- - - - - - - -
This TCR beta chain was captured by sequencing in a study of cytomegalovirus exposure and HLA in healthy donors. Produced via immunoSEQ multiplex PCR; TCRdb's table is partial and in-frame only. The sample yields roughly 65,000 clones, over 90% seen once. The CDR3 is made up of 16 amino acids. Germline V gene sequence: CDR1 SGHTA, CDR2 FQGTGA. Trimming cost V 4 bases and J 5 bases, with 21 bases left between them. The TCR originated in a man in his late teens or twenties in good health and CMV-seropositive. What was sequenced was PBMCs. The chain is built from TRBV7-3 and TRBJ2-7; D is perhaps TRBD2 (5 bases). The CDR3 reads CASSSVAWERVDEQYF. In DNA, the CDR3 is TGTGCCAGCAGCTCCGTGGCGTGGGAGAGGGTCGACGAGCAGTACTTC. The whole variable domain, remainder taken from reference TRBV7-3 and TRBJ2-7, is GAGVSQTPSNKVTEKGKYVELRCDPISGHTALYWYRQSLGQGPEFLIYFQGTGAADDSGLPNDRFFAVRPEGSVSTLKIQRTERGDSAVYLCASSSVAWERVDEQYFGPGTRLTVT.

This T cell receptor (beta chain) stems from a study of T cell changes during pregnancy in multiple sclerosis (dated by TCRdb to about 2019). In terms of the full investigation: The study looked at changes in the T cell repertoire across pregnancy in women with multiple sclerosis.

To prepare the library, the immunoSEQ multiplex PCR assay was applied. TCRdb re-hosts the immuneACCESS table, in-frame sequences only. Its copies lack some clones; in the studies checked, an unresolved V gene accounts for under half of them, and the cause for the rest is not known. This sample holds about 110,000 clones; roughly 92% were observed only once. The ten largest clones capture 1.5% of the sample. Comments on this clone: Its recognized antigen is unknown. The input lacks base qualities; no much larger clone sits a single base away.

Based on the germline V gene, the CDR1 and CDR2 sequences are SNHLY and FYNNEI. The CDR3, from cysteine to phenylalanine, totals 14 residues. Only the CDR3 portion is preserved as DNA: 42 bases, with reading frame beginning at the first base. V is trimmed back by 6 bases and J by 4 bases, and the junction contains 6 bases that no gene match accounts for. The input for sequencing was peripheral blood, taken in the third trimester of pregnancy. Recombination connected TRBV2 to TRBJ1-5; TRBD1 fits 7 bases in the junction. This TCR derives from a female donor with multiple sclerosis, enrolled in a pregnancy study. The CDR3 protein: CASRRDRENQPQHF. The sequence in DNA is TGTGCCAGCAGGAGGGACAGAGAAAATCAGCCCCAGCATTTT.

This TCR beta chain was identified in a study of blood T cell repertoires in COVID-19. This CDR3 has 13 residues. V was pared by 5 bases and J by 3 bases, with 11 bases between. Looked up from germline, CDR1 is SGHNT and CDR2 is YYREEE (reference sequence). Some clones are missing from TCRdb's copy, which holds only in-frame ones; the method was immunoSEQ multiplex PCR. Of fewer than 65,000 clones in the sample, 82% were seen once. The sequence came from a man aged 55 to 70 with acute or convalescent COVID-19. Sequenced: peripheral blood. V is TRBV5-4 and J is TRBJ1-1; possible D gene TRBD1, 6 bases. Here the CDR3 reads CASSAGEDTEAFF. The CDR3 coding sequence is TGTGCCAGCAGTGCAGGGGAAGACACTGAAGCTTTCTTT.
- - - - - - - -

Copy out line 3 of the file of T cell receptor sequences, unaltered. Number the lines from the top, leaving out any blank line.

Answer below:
To prepare the library, the immunoSEQ multiplex PCR assay was applied. TCRdb re-hosts the immuneACCESS table, in-frame sequences only. Its copies lack some clones; in the studies checked, an unresolved V gene accounts for under half of them, and the cause for the rest is not known. This sample holds about 110,000 clones; roughly 92% were observed only once. The ten largest clones capture 1.5% of the sample. Comments on this clone: Its recognized antigen is unknown. The input lacks base qualities; no much larger clone sits a single base away.